Overall, our results are consistent with both the liquidity effect and the bonding effect associated with more regulated markets. Low liquidity GEM firms exhibit the pre-switching rise in firm values since the market perceives a switch to the MB as being good news. The increased bonding costs incurred by firms moving to the MB are outweighed by a lower cost of capital arising from the lower agency risks and the improved liquidity, and so we find the post-switching reversal in returns. On the other hand, as evidenced by insignificant pre-switching abnormal returns, the market does not value the move by firms that are already highly liquid on the GEM because they gain very little or no improvement in liquidity (Baker and Edelman, 1992; Lamba and Ariff, 1997) but they must bear the associated bonding costs of maintaining the MB listing. The post-switching fall in firm values indicates that the additional bonding costs far outweigh the benefits from the MB listing. The authors conjecture that the deterioration in post-switching trading volume and liquidity may be due to the migration of the investors.

### 5.5 Robustness checks

For the robustness of our main results, the authors divide the sample based on dollar trading volume to repeat the tests. The results are summarized in Tables VIIX and Figures 45.

The results are similar to those for turnover ratio, and thus, support our conclusion. In brief, firms with lower trading volumes have a much larger positive market reaction around the announcement. Both the gross and net CARs for low volume firms are significantly positive and greater than those of high volume counterparts. The post-switching fall in values of low volume GEM firms is short-term, while the negative post-switching abnormal returns are persistent for high volume firms. The low volume firms show a significant post-switching increase in trading activity, but the liquidity of high volume GEM firms deteriorates after moving to the MB.

## 6. Conclusion

The HKEx operates two markets: the Main Board (MB) and Growth Enterprise Market (GEM). Over the past decades, more than 100 firms have voluntarily switched from GEM to the MB. Using an event study, the authors find that the market reactions to the switch announcement depend on the liquidity of GEM firms. Firms with high liquidity have no market reaction around the announcement. However, firms with low liquidity experience a much larger positive market reaction around the switch announcement. The results also show that the switch is accompanied by a long-term increase in stock price only for low liquidity GEM firms. High liquidity firms underperform with persistent negative CARs after moving to the MB, while low liquidity firms gradually reverse the transient negative CARs. Further, the results show a significant increase in trading activity for the low liquidity firms following the switch, while there is a significant decline in liquidity for firms with high liquidity. Therefore, the management and investors should be cautious that moving from GEM to the MB is beneficial to low liquidity firms but detrimental to high liquidity firms.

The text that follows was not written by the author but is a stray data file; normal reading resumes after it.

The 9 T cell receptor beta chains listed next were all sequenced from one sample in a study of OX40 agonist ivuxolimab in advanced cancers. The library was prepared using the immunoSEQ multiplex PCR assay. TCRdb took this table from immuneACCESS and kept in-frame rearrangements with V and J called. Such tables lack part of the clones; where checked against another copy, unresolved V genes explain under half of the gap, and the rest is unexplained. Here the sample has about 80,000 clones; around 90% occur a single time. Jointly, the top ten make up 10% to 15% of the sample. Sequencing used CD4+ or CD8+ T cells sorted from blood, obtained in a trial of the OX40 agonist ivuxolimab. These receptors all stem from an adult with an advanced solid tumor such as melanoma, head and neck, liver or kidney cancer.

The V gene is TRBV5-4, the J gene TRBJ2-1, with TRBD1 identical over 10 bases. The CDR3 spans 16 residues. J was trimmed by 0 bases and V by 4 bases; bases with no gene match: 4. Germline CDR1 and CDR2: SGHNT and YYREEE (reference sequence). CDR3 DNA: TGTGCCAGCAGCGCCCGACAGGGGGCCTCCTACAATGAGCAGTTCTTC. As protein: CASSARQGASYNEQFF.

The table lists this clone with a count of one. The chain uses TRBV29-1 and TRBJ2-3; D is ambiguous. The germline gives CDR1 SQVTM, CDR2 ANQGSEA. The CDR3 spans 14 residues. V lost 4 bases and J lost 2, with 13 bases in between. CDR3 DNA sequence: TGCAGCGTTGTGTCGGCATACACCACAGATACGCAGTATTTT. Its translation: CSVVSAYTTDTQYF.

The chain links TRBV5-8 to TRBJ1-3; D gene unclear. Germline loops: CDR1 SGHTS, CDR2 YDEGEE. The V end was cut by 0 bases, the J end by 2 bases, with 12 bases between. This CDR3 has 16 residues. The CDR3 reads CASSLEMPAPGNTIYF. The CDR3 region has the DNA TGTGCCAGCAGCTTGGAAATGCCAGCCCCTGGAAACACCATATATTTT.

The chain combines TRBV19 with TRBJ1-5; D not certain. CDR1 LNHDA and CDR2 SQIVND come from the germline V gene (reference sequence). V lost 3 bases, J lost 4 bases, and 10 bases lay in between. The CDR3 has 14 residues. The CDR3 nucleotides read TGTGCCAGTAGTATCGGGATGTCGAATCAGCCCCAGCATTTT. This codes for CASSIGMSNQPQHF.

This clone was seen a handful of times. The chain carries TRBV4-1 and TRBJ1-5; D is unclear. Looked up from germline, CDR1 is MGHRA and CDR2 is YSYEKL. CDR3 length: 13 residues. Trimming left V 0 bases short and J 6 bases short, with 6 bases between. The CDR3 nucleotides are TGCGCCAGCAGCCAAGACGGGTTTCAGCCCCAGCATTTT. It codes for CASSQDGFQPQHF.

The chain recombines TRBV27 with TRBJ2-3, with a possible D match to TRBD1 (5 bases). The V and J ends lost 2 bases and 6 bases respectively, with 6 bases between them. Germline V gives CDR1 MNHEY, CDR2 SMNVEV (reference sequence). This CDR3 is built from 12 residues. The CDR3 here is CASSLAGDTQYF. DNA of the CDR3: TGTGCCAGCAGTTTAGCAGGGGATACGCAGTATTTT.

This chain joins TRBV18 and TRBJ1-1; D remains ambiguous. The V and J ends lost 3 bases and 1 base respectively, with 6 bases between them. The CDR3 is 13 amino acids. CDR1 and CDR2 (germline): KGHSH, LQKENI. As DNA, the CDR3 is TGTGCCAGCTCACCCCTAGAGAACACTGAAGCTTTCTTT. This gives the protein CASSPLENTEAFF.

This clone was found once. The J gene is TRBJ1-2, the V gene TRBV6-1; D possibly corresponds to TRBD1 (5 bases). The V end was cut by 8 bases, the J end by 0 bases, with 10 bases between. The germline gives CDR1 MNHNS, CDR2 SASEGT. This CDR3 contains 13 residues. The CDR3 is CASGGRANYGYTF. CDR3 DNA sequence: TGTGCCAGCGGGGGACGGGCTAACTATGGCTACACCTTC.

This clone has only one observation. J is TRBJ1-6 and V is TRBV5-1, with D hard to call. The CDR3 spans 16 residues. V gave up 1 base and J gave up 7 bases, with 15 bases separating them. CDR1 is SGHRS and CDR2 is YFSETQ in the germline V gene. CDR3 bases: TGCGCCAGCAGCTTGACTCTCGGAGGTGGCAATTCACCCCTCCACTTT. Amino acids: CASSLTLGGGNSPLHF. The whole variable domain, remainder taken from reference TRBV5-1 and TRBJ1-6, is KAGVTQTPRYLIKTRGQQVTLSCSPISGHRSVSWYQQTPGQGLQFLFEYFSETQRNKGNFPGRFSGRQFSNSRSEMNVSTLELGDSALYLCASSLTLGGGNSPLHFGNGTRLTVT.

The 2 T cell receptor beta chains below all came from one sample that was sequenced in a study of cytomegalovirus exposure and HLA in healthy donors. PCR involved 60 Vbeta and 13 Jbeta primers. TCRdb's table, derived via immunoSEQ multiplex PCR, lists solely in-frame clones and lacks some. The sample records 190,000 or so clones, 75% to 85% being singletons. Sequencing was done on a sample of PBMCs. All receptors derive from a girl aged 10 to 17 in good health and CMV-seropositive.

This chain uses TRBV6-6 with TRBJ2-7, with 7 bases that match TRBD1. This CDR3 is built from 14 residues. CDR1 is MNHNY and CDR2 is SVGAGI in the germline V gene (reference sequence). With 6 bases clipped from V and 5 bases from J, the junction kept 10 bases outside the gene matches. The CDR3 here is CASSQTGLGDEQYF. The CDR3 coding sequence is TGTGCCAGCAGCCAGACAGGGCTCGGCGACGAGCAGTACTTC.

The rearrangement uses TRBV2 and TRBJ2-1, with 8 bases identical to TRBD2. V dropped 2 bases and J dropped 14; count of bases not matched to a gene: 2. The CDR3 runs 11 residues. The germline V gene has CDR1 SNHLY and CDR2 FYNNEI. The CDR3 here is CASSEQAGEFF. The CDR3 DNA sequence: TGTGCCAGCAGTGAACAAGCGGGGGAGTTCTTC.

## Figures

#### Figure 1

The market reaction around the switch announcement day

#### Figure 2

The market reaction around the switch announcement day: Low liquidity firms versus High liquidity firms

#### Figure 3

The post-switching CARs: Low liquidity firms versus High liquidity firms

#### Figure 4

Robustness test. The market reaction around the switch announcement day: Low volume firms versus High volume firms

#### Figure 5

Robustness test the post-switching CARs: Low volume firms versus High volume firms

## Table I

Selective comparison between the Main Board and GEM

Main BoardGEM
Financial Requirements:A Main Board new applicant must have a trading record of not less than three financial years and meet one of the following three financial criteria: Profit test, market cap/revenue test or market cap/ revenue/cash flow testA GEM new applicant must have an operating cash flow of at least HK$20 million in aggregate for the two financial years Operating history and management:A Main Board new applicant must have a trading record period of at least three financial yearsA GEM new applicant must have a trading record of at least two full financial years Minimum market capitalization:HK$200 millionHK$100 million Market capitalization of public float:HK$50 millionHK$30 million Spread of shareholders:The publicly held equity securities should have at least 300 shareholdersThe publicly held equity securities should have at least 100 shareholders Listing fee:*Initial listing fee (HK$):Annual listing fee (HK$): Minimum: 150,000Minimum: 100,000 Maximum: 650,000Maximum: 200,000 Annual listing fee (HK$):Initial listing fee (HK\$):
Minimum: 145,000Minimum: 100,000
Maximum: 1,188,000Maximum: 200,000

Notes: *For transfer from GEM to the Main Board, the initial listing fee payable by a GEM listed issuer is at a 50 percent discount

## Table II

Price reaction around the switch announcement day

CARt-stat
Panel A: All firms
[−1,0]0.00771.25
[−1,1]0.03574.72***